Former Republican house majority leader Tom DeLay (R-Texas) had a large victory in court yesterday, but ABC and NBC didn’t think it was important enough to include in their evening news broadcasts.
As reported by the Washington Post: "Former House majority leader Tom DeLay (R-Tex.) won an early round in his money-laundering and conspiracy trial Tuesday by getting a judge aligned with Democratic candidates and causes removed from the case."
Yet, even though the announcement of DeLay’s indictment on September 28 was headline news, neither ABC nor NBC thought that this legal victory for the former majority leader warranted informing their evening news viewers.
There was a lot of media excitement today surrounding the rare “closed session” called in the Senate by Democratic Minority Leader Harry Reid (D-Nevada). In fact, a Google news search identified 684 articles and postings on the subject. For example, Reuters reported:
“Democrats forced the Senate into a rare closed session on Tuesday to protest what they decried as the Republican-led body's inattention to intelligence failures on Iraq and the leak of a CIA operative's identity.
“Invoking a little used rule, Democrats temporarily shut down television cameras in the chamber, cleared galleries of reporters, tourists and other onlookers, forced removal of staff members and recording devices and stopped work on legislation.”
MSNBC, with the assistance of the Associated Press, even reported this event as a huge win for the Democrats, with a sub-headline, “Following unusual closed Senate session, Democrats claim victory.”
Yet, from what I can tell, there was little if any discussion by most media outlets including Reuters, MSNBC, and AP concerning how rarely this rule is invoked, and under what circumstances in American history it has been employed.
“IT'S OFFICIAL: 2005 WILL BE the newspaper industry's worst year since the last ad industry recession.”
So began an article from yesterday’s Media Daily News.
“‘Sadly, 2005 is shaping up as the industry's worst year from a revenue growth perspective since the recession impacted 2001-2002 period,’ says the report from Goldman Sachs, adding a warning that meaningful growth in 2006 is ‘very unlikely.’"
Mary Mapes, the former CBS News producer who became famous for her involvement in a “60 Minutes II” segment last year concerning President Bush’s involvement in the Air National Guard, had an excerpt of her upcoming book, “Truth and Duty,” printed in the December issue of Vanity Fair.
An Editor and Publisher article published last evening stated the following:
“Mapes writes that she had felt the Guard segment was a big success after airing on Sept. 8, 2004, until the following morning at 11 a.m. when she learned that a bunch of ‘far-right’ Web sites were claiming that documents were forged.
"That same day about 3 p.m. she recalls staring at the Drudge Report and seeing a big picture of Rather at the top and a headline saying that he was ‘shaken’ and hiding in his office. The phone rang and it was Rather, telling her he'd just heard about the Drudge deadline and he wanted to assure her that he was not 'shaken' and was not hiding out.
"He signed off with a favorite expression of his: ‘FEA’ for ‘---- them all.’"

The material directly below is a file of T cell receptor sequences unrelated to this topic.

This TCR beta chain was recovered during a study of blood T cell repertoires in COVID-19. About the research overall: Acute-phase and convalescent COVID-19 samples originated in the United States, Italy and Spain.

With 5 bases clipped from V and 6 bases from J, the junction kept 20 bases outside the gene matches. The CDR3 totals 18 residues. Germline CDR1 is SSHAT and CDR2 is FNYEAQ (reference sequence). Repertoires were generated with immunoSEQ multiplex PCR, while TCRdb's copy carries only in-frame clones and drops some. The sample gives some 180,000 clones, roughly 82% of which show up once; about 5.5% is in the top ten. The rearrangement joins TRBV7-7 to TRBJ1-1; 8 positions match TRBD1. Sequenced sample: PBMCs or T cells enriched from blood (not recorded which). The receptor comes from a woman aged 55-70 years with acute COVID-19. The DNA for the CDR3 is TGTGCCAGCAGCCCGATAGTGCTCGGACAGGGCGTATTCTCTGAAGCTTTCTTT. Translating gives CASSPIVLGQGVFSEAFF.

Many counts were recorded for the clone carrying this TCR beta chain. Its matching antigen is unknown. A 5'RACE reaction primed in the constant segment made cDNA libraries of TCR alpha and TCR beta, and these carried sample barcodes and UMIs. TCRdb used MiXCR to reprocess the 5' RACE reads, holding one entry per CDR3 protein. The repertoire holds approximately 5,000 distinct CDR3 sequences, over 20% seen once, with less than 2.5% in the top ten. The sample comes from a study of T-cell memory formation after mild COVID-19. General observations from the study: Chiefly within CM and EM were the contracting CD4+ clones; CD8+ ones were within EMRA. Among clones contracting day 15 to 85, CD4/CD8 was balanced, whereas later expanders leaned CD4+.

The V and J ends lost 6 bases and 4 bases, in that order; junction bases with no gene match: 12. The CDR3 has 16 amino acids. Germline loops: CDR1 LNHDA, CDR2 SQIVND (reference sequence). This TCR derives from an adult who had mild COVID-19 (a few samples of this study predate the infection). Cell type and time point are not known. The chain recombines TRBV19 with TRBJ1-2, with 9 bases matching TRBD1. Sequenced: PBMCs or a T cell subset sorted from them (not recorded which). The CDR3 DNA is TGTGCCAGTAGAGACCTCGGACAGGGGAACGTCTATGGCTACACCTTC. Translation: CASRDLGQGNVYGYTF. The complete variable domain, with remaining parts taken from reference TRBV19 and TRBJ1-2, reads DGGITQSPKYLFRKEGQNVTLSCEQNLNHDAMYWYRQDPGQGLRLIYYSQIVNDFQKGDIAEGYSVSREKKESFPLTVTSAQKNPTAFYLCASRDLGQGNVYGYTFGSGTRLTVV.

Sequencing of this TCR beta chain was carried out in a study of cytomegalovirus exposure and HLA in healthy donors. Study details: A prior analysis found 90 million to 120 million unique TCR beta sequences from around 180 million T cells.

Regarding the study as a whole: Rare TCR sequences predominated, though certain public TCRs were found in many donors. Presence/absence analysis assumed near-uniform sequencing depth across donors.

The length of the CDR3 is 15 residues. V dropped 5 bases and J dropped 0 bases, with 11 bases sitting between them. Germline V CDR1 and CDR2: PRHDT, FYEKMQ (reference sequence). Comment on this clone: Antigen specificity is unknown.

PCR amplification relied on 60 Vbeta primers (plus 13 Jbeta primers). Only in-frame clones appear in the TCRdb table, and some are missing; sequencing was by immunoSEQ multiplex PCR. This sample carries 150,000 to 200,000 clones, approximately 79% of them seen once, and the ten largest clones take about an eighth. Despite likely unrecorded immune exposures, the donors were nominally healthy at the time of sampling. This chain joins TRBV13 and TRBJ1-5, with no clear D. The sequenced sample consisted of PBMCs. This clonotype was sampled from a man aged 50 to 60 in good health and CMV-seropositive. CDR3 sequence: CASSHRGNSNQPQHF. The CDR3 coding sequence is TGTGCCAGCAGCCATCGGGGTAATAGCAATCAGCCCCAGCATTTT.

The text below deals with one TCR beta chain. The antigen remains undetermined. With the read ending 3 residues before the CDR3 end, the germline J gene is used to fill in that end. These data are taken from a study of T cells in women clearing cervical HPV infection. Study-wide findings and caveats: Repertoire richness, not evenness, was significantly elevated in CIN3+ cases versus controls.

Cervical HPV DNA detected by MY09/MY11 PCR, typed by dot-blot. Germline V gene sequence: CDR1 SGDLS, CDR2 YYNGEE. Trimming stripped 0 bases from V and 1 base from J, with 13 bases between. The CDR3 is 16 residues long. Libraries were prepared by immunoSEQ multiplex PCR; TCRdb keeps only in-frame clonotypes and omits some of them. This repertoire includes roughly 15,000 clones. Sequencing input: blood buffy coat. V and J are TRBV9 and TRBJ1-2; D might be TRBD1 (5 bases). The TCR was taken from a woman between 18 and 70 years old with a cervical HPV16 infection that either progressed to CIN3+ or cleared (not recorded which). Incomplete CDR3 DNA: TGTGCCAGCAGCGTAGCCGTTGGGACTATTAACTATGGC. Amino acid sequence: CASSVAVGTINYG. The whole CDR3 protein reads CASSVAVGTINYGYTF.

Do you remember all those predictions in September that gasoline prices were going to $5 per gallon? As a reminder, here’s a report from CNN/Money on September 21:
“Remember when gas spiked to $3-plus a gallon after Hurricane Katrina? By this time next week, that could seem like the good old days.”
“‘We could be looking at gasoline lines and $4 gas, maybe even $5 gas, if this thing does the worst it could do,’ said energy analyst Peter Beutel of Cameron Hanover. ‘This storm is in the wrong place. And it's absolutely at the wrong time,’ said Beutel.”
Within seconds of President Bush finishing his announcement of Samuel Alito as the nominee to replace Sandra Day O’Connor on the Supreme Court, the CNN “American Morning” team was ready to attack and criticize this decision (video links to follow). First, Candy Crowley said, “I think what you're going to see is some disappointment that this is obviously a white male replacing a female, leaving just one female on the Supreme Court.”
Next up was Ed Henry:
“Candy is absolutely right. She set the stage perfectly. The word I'm hearing over and over from Democrats is ‘provocative.’ They basically say the president, A, did not consult with Democrats as he did with Chief Justice John Roberts, as he did before Harriet Miers was nominated. Also that they feel that Judge Alito is more conservative than they expected. They were hoping more of a consensus choice. This is already opening the door for Democrats to try to make the case that there are extraordinary circumstances here, i.e. that they may filibuster the nominee. That's why you heard the president immediately say that Judge Alito deserves an up or down vote. That is code for don't filibuster this nominee.”
Even in a free market democracy, policy makers are to blame for all of society’s ills.
According to “Lou Dobbs Tonight,” America is a nation in trouble, and the blame can be placed squarely on the shoulders of policy makers.
CNN’s Christine Romans began her October 28 report: “Lou, while policy makers wring their hands over this latest Washington scandal, as important as it is, the truth is there are fundamental problems in this country that are eating away the foundations of America and the numbers don't lie. Policy makers, this is what you've achieved.”